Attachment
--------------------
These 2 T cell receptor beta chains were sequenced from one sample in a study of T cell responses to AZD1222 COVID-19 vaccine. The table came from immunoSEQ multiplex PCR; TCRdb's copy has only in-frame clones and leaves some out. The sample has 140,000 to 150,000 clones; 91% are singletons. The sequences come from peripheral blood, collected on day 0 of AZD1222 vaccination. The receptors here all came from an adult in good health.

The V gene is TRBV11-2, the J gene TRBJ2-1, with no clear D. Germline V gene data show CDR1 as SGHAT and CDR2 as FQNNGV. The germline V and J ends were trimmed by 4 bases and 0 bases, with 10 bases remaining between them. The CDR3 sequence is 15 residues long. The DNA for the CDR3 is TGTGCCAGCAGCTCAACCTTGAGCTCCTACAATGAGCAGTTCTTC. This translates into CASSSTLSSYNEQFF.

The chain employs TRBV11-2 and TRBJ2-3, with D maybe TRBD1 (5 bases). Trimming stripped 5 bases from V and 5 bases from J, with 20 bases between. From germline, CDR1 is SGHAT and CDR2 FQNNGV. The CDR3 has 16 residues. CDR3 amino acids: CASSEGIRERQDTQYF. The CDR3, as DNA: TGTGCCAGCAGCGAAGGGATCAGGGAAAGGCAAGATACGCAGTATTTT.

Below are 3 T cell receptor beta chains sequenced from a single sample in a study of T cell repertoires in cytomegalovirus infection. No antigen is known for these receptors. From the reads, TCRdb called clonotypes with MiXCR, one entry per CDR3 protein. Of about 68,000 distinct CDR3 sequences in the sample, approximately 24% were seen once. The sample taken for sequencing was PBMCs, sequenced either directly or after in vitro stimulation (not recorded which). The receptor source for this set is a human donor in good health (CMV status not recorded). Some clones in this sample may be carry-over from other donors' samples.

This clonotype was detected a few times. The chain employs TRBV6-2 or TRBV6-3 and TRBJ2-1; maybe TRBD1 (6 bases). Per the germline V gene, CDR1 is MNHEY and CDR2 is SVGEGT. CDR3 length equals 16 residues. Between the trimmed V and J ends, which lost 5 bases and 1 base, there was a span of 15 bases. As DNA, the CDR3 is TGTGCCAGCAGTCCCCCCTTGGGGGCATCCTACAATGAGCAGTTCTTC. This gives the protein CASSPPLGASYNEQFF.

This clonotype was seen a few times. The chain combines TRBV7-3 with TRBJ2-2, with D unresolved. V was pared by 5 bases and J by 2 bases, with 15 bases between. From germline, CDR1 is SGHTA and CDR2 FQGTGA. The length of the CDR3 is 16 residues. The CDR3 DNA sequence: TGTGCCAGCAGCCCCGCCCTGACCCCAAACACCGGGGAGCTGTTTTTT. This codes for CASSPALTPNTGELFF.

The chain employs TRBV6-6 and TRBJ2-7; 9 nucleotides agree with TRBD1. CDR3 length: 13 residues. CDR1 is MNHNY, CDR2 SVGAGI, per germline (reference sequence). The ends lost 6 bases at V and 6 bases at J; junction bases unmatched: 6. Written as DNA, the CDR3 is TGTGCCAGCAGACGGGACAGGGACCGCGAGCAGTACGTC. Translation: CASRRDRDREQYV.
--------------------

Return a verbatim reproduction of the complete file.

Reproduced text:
These 2 T cell receptor beta chains were sequenced from one sample in a study of T cell responses to AZD1222 COVID-19 vaccine. The table came from immunoSEQ multiplex PCR; TCRdb's copy has only in-frame clones and leaves some out. The sample has 140,000 to 150,000 clones; 91% are singletons. The sequences come from peripheral blood, collected on day 0 of AZD1222 vaccination. The receptors here all came from an adult in good health.

The V gene is TRBV11-2, the J gene TRBJ2-1, with no clear D. Germline V gene data show CDR1 as SGHAT and CDR2 as FQNNGV. The germline V and J ends were trimmed by 4 bases and 0 bases, with 10 bases remaining between them. The CDR3 sequence is 15 residues long. The DNA for the CDR3 is TGTGCCAGCAGCTCAACCTTGAGCTCCTACAATGAGCAGTTCTTC. This translates into CASSSTLSSYNEQFF.

The chain employs TRBV11-2 and TRBJ2-3, with D maybe TRBD1 (5 bases). Trimming stripped 5 bases from V and 5 bases from J, with 20 bases between. From germline, CDR1 is SGHAT and CDR2 FQNNGV. The CDR3 has 16 residues. CDR3 amino acids: CASSEGIRERQDTQYF. The CDR3, as DNA: TGTGCCAGCAGCGAAGGGATCAGGGAAAGGCAAGATACGCAGTATTTT.

Below are 3 T cell receptor beta chains sequenced from a single sample in a study of T cell repertoires in cytomegalovirus infection. No antigen is known for these receptors. From the reads, TCRdb called clonotypes with MiXCR, one entry per CDR3 protein. Of about 68,000 distinct CDR3 sequences in the sample, approximately 24% were seen once. The sample taken for sequencing was PBMCs, sequenced either directly or after in vitro stimulation (not recorded which). The receptor source for this set is a human donor in good health (CMV status not recorded). Some clones in this sample may be carry-over from other donors' samples.

This clonotype was detected a few times. The chain employs TRBV6-2 or TRBV6-3 and TRBJ2-1; maybe TRBD1 (6 bases). Per the germline V gene, CDR1 is MNHEY and CDR2 is SVGEGT. CDR3 length equals 16 residues. Between the trimmed V and J ends, which lost 5 bases and 1 base, there was a span of 15 bases. As DNA, the CDR3 is TGTGCCAGCAGTCCCCCCTTGGGGGCATCCTACAATGAGCAGTTCTTC. This gives the protein CASSPPLGASYNEQFF.

This clonotype was seen a few times. The chain combines TRBV7-3 with TRBJ2-2, with D unresolved. V was pared by 5 bases and J by 2 bases, with 15 bases between. From germline, CDR1 is SGHTA and CDR2 FQGTGA. The length of the CDR3 is 16 residues. The CDR3 DNA sequence: TGTGCCAGCAGCCCCGCCCTGACCCCAAACACCGGGGAGCTGTTTTTT. This codes for CASSPALTPNTGELFF.

The chain employs TRBV6-6 and TRBJ2-7; 9 nucleotides agree with TRBD1. CDR3 length: 13 residues. CDR1 is MNHNY, CDR2 SVGAGI, per germline (reference sequence). The ends lost 6 bases at V and 6 bases at J; junction bases unmatched: 6. Written as DNA, the CDR3 is TGTGCCAGCAGACGGGACAGGGACCGCGAGCAGTACGTC. Translation: CASRRDRDREQYV.